Eric A. Havelock
British classicistDied when: 84 years 306 days (1018 months)
Star Sign: Gemini
Eric Alfred Havelock (/ˈhævlɒk/; 3 June 1903 – 4 April 1988) was a British classicist who spent most of his life in Canada and the United States.
He was a professor at the University of Toronto and was active in the Canadian socialist movement during the 1930s.
In the 1960s and 1970s, he served as chair of the classics departments at both Harvard and Yale.Although he was trained in the turn-of-the-20th-century Oxbridge tradition of classical studies, which saw Greek intellectual history as an unbroken chain of related ideas, Havelock broke radically with his own teachers and proposed an entirely new model for understanding the classical world, based on a sharp division between literature of the 6th and 5th centuries BC on the one hand, and that of the 4th on the other.
Much of Havelock's work was devoted to addressing a single thesis: that all of Western thought is informed by a profound shift in the kinds of ideas available to the human mind at the point that Greek philosophy converted from an oral to a literate form.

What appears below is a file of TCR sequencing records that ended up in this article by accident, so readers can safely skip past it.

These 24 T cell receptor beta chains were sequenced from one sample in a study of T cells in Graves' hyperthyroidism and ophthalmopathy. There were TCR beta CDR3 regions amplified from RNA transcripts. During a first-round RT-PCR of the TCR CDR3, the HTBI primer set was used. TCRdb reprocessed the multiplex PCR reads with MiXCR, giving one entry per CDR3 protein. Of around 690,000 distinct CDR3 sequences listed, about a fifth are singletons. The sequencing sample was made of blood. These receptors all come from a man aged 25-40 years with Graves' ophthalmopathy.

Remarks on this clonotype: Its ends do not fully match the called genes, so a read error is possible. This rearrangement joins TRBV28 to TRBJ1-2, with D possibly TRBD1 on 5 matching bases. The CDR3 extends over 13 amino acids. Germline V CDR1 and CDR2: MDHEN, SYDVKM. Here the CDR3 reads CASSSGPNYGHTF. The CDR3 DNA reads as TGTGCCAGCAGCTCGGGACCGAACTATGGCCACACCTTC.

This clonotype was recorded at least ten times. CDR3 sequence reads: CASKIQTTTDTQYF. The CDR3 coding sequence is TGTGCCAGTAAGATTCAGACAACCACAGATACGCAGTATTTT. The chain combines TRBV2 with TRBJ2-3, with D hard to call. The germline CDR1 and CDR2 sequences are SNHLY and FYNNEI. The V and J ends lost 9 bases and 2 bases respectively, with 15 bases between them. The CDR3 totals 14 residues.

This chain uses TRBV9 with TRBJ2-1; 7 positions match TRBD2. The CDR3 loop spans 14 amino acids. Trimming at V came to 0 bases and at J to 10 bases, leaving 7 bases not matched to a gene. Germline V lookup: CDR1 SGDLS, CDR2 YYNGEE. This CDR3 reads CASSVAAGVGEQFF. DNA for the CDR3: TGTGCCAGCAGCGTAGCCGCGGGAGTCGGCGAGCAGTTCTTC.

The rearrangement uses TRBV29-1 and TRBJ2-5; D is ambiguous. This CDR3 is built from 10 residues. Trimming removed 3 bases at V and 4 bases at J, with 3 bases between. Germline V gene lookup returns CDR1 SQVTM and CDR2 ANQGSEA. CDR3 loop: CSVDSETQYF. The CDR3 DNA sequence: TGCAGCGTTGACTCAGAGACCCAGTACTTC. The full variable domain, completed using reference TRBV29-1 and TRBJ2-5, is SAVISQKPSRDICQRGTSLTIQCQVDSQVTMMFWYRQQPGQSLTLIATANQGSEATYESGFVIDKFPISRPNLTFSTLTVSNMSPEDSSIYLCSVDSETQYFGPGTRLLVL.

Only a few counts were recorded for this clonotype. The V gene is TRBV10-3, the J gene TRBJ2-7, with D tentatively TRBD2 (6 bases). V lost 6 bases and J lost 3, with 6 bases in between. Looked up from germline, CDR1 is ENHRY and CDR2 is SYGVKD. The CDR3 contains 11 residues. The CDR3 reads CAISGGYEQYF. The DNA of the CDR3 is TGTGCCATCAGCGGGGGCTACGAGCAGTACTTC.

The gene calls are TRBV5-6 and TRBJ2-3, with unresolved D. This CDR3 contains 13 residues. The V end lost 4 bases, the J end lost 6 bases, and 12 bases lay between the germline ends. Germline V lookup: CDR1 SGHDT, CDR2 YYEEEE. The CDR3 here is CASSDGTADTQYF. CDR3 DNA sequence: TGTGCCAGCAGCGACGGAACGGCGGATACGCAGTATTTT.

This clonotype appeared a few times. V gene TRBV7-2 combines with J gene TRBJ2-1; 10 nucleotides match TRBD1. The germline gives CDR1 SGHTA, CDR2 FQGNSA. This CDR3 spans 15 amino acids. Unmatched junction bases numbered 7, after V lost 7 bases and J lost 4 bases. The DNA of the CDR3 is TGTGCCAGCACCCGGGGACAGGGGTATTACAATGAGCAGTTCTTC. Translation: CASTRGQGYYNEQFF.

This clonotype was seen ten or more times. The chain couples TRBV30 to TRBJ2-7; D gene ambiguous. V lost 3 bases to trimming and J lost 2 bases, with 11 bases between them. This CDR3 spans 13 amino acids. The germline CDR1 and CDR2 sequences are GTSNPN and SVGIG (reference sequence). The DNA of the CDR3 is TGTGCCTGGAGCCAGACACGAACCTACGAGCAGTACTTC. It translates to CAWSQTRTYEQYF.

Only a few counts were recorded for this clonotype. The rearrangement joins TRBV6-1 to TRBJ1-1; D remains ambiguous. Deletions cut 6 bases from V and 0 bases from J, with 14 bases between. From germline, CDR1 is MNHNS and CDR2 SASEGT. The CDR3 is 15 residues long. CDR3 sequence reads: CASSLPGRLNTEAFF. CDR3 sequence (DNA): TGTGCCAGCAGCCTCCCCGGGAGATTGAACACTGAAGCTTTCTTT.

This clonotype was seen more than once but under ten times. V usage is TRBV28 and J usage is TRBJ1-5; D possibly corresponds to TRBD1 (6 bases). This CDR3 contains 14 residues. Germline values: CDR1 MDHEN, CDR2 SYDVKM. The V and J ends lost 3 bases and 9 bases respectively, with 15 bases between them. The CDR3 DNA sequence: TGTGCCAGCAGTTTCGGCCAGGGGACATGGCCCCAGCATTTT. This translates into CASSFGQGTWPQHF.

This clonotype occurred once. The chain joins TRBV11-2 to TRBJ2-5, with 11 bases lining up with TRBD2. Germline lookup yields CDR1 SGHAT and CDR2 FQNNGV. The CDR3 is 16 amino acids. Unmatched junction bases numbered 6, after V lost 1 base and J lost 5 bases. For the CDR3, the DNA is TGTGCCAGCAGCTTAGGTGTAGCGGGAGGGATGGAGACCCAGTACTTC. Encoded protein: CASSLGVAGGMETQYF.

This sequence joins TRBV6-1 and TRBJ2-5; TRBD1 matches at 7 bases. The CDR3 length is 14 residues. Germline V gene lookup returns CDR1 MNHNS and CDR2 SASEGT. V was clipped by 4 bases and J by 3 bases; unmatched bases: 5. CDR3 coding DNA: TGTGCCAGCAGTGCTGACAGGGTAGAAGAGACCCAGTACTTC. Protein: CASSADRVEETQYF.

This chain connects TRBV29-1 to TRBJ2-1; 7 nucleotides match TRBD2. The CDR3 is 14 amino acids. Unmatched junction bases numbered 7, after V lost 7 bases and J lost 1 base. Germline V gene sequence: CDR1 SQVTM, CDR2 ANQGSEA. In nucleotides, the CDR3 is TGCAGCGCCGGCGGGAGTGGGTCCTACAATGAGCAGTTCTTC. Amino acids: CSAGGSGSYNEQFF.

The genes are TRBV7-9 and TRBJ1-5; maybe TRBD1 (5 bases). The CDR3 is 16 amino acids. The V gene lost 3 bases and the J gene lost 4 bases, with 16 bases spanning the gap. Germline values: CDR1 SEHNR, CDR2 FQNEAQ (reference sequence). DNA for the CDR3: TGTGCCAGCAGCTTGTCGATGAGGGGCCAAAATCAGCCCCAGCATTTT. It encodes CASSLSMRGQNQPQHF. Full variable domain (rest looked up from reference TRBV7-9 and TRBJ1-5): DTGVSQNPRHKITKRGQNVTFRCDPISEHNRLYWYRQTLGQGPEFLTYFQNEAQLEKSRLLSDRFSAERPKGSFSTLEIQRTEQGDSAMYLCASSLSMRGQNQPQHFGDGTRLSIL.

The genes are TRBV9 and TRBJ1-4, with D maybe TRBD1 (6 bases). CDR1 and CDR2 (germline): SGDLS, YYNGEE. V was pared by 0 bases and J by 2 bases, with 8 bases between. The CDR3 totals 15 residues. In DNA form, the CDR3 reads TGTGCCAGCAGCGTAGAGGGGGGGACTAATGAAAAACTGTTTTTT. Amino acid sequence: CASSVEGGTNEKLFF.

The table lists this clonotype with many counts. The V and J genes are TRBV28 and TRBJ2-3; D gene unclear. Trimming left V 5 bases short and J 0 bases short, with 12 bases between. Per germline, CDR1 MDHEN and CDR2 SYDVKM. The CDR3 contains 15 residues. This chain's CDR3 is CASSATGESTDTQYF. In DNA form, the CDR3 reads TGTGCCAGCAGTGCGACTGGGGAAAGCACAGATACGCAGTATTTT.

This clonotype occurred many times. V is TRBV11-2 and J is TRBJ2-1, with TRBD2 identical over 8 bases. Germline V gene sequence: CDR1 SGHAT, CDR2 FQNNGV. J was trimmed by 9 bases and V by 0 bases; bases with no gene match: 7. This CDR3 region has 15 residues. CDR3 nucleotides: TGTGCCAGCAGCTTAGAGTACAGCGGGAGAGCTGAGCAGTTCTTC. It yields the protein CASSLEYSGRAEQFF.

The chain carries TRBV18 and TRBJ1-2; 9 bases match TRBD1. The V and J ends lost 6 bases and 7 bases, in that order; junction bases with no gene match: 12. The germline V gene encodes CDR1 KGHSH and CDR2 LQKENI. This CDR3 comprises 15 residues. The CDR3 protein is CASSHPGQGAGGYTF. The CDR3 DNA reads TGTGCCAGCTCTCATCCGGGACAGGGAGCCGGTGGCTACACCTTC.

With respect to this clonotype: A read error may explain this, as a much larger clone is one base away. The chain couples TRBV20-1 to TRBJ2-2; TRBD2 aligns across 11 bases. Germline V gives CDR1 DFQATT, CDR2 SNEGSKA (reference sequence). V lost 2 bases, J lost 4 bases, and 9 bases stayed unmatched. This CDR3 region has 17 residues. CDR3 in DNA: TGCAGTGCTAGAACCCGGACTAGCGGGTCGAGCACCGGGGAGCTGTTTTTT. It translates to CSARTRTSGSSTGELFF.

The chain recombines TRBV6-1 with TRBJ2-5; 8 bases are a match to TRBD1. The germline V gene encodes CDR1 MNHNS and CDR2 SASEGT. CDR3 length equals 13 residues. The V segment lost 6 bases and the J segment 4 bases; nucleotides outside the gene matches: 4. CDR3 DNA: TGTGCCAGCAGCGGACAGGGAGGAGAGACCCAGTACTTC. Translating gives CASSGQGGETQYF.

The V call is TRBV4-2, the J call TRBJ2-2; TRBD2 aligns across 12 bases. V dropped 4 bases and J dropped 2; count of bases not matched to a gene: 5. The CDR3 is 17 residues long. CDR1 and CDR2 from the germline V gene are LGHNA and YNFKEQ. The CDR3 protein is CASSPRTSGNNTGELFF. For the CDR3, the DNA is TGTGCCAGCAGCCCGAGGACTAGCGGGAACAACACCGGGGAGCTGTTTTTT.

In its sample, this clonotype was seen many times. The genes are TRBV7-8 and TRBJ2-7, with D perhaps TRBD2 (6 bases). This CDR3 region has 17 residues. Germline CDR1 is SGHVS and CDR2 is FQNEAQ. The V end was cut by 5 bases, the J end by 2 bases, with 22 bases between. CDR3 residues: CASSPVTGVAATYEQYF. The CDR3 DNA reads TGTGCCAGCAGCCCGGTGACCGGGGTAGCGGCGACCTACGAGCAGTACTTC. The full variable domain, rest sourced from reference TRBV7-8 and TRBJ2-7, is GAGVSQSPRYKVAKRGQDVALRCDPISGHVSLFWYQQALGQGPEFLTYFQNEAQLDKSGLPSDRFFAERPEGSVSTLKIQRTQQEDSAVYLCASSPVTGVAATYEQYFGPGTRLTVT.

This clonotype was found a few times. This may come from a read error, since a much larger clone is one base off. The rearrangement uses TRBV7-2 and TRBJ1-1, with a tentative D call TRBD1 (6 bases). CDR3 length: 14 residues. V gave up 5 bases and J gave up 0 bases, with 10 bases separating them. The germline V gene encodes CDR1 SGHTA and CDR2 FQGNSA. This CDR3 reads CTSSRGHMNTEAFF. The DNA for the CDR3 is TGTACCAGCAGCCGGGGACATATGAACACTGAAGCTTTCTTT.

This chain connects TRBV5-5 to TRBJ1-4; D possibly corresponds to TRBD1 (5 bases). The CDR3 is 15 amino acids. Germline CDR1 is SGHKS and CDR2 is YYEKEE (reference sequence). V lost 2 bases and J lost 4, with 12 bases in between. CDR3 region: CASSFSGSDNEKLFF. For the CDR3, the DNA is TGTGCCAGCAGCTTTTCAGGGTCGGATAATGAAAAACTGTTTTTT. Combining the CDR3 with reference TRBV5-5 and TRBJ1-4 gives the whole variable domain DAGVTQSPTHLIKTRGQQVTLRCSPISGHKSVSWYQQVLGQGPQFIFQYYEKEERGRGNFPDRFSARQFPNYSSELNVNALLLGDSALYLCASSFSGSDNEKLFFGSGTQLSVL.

The idea has been controversial in classical studies, and has been rejected outright both by many of Havelock's contemporaries and modern classicists.
Havelock and his ideas have nonetheless had far-reaching influence, both in classical studies and other academic areas.He and Walter J.
Ong (who was himself strongly influenced by Havelock) essentially founded the field that studies transitions from orality to literacy, and Havelock has been one of the most frequently cited theorists in that field; as an account of communication, his work profoundly affected the media theories of Harold Innis and Marshall McLuhan.
Havelock's influence has spread beyond the study of the classical world to that of analogous transitions in other times and places.